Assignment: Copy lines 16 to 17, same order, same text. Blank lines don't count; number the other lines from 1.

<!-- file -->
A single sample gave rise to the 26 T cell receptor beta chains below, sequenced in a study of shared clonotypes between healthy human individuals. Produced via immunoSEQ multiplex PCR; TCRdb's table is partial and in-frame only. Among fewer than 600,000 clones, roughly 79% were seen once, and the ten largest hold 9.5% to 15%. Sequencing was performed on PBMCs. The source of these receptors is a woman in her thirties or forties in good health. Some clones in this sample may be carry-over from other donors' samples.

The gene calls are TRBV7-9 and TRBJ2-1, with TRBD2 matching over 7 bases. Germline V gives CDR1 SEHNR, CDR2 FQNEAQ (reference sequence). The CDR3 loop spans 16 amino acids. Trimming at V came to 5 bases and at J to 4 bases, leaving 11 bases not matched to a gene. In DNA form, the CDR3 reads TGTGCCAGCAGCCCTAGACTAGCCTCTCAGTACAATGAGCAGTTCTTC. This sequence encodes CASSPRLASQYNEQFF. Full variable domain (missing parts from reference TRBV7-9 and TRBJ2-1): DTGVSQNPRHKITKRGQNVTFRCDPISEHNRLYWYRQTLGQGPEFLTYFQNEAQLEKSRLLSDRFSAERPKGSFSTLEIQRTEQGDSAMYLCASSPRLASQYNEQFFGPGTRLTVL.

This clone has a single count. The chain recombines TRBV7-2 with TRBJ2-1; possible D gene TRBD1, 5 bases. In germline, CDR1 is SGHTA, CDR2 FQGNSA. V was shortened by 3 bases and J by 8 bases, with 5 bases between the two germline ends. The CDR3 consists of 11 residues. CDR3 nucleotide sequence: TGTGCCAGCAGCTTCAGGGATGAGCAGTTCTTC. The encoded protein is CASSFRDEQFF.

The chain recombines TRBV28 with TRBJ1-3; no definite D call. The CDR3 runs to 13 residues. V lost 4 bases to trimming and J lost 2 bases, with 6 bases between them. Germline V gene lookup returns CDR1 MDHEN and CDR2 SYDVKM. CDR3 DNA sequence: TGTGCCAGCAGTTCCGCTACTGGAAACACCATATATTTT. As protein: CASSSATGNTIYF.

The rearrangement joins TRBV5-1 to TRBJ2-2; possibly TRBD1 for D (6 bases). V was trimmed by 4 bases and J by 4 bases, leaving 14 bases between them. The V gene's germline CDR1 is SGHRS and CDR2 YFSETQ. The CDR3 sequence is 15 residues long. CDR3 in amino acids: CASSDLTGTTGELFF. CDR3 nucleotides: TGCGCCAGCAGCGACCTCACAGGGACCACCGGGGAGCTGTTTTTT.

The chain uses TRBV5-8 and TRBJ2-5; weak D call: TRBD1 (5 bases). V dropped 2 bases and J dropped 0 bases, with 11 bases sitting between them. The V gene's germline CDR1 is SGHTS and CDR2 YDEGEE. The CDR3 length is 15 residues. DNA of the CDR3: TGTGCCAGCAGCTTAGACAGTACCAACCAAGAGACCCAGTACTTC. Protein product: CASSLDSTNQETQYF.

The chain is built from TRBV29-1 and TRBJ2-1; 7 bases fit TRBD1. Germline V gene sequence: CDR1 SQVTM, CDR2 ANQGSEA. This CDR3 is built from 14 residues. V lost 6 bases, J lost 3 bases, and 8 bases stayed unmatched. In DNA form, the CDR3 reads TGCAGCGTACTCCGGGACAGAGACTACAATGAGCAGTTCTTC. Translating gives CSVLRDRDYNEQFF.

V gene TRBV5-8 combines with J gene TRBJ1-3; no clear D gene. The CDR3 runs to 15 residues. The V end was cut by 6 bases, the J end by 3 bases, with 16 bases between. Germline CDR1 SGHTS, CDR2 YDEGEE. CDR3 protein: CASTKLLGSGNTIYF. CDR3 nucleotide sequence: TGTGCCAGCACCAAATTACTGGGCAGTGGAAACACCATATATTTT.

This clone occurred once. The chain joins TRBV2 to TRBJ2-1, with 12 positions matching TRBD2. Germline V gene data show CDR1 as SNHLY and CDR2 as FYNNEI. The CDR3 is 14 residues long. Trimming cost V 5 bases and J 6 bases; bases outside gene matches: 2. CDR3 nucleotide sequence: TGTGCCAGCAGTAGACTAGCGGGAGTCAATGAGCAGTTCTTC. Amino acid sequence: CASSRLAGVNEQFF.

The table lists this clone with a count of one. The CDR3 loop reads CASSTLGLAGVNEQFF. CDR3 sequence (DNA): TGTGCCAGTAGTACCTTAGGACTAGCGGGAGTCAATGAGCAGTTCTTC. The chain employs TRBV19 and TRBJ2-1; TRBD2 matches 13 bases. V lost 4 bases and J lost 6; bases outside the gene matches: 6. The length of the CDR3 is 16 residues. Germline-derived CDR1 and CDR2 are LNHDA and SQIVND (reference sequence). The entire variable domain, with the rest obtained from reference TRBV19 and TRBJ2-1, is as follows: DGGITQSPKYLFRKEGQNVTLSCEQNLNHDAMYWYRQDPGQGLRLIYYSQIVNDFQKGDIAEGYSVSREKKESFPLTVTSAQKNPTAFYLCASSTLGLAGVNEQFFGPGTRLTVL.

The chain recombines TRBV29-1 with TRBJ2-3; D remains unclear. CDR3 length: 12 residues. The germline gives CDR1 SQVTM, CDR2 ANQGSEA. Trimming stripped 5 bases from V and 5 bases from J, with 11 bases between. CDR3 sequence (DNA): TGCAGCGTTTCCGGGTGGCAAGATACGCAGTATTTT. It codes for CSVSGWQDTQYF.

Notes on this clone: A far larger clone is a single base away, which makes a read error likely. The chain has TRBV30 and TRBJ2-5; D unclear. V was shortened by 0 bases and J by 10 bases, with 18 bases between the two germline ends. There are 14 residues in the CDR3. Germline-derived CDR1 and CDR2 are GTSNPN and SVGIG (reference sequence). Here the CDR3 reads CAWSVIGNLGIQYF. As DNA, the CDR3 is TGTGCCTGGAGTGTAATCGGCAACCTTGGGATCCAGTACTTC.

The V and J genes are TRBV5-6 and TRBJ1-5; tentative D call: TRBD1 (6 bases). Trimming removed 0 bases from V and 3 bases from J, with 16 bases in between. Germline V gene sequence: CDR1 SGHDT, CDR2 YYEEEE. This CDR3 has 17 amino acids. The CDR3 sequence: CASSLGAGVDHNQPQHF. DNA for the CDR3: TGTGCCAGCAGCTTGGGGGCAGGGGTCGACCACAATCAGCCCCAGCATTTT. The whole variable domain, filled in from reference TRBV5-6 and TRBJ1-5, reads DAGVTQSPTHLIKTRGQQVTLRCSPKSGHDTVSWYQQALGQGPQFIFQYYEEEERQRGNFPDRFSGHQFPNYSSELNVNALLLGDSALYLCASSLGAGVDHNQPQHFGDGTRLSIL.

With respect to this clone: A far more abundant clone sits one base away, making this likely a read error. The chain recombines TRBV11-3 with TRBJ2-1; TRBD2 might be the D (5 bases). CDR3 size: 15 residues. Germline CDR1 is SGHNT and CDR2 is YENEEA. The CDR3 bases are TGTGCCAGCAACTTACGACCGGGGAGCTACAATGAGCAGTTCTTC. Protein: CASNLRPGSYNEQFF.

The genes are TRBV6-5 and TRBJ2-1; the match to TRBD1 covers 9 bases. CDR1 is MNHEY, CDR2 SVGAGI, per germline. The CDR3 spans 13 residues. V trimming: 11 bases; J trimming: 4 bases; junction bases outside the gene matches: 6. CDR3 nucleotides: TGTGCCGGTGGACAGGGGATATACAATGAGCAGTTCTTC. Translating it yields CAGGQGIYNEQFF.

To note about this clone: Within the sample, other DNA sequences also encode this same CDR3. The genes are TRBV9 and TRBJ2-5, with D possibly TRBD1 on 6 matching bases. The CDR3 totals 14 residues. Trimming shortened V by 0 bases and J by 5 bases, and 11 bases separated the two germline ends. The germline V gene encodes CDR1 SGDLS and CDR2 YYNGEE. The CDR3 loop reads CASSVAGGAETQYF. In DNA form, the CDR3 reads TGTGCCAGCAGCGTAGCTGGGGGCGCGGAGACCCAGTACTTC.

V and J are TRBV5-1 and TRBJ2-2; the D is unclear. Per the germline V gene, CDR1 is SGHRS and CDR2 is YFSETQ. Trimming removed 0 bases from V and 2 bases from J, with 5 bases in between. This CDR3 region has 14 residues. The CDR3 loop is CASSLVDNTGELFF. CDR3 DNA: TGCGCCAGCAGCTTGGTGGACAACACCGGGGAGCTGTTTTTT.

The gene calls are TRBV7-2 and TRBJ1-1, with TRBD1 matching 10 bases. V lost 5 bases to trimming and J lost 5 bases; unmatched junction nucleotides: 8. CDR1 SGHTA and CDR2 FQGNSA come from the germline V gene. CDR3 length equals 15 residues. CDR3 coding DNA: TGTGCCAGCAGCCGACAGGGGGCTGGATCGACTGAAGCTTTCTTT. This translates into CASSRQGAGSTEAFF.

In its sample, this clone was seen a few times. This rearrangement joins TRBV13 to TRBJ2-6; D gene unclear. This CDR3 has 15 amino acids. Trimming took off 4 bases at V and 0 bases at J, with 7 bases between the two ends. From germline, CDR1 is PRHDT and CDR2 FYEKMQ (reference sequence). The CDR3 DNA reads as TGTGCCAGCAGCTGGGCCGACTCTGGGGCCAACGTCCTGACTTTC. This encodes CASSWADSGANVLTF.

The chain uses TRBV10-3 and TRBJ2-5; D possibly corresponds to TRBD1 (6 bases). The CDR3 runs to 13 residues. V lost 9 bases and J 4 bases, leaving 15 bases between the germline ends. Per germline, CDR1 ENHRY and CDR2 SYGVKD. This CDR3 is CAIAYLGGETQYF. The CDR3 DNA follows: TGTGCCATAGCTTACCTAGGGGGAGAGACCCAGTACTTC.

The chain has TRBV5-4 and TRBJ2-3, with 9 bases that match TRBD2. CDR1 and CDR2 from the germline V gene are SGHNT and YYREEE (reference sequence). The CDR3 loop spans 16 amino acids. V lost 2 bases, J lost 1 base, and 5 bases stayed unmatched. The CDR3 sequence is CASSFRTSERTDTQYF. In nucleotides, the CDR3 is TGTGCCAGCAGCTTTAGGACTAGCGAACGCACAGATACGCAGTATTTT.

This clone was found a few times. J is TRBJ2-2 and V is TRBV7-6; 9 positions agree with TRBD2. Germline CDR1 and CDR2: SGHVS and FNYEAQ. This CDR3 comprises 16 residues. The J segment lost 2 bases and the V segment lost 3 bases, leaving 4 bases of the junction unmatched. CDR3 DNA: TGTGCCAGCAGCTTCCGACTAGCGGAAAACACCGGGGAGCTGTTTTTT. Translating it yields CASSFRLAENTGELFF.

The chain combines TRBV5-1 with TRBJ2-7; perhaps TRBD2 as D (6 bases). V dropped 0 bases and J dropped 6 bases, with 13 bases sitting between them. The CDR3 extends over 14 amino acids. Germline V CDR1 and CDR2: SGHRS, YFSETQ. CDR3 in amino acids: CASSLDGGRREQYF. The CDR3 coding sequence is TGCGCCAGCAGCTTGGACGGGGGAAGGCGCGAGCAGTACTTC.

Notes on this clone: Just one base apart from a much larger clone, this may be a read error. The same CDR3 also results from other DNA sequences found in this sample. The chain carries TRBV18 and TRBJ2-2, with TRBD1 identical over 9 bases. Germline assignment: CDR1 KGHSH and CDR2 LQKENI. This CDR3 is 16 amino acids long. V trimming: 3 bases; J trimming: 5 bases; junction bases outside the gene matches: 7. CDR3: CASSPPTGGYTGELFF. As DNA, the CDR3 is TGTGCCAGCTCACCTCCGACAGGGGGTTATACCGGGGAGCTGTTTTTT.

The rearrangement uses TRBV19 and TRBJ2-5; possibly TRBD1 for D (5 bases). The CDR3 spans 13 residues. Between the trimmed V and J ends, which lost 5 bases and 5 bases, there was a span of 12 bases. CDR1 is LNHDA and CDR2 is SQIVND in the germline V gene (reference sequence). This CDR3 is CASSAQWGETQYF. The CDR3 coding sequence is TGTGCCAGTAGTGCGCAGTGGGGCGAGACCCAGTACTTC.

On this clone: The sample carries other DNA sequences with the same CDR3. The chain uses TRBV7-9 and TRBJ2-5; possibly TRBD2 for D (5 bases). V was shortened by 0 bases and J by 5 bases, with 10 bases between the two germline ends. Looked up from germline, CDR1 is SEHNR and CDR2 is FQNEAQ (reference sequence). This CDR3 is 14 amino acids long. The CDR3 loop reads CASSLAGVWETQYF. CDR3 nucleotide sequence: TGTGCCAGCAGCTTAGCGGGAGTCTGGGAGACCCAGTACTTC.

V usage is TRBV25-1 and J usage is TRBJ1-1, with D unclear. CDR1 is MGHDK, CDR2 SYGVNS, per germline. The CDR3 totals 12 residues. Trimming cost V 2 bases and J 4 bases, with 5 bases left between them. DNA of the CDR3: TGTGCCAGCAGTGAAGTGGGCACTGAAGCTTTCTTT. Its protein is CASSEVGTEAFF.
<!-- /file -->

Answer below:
To note about this clone: Within the sample, other DNA sequences also encode this same CDR3. The genes are TRBV9 and TRBJ2-5, with D possibly TRBD1 on 6 matching bases. The CDR3 totals 14 residues. Trimming shortened V by 0 bases and J by 5 bases, and 11 bases separated the two germline ends. The germline V gene encodes CDR1 SGDLS and CDR2 YYNGEE. The CDR3 loop reads CASSVAGGAETQYF. In DNA form, the CDR3 reads TGTGCCAGCAGCGTAGCTGGGGGCGCGGAGACCCAGTACTTC.

V and J are TRBV5-1 and TRBJ2-2; the D is unclear. Per the germline V gene, CDR1 is SGHRS and CDR2 is YFSETQ. Trimming removed 0 bases from V and 2 bases from J, with 5 bases in between. This CDR3 region has 14 residues. The CDR3 loop is CASSLVDNTGELFF. CDR3 DNA: TGCGCCAGCAGCTTGGTGGACAACACCGGGGAGCTGTTTTTT.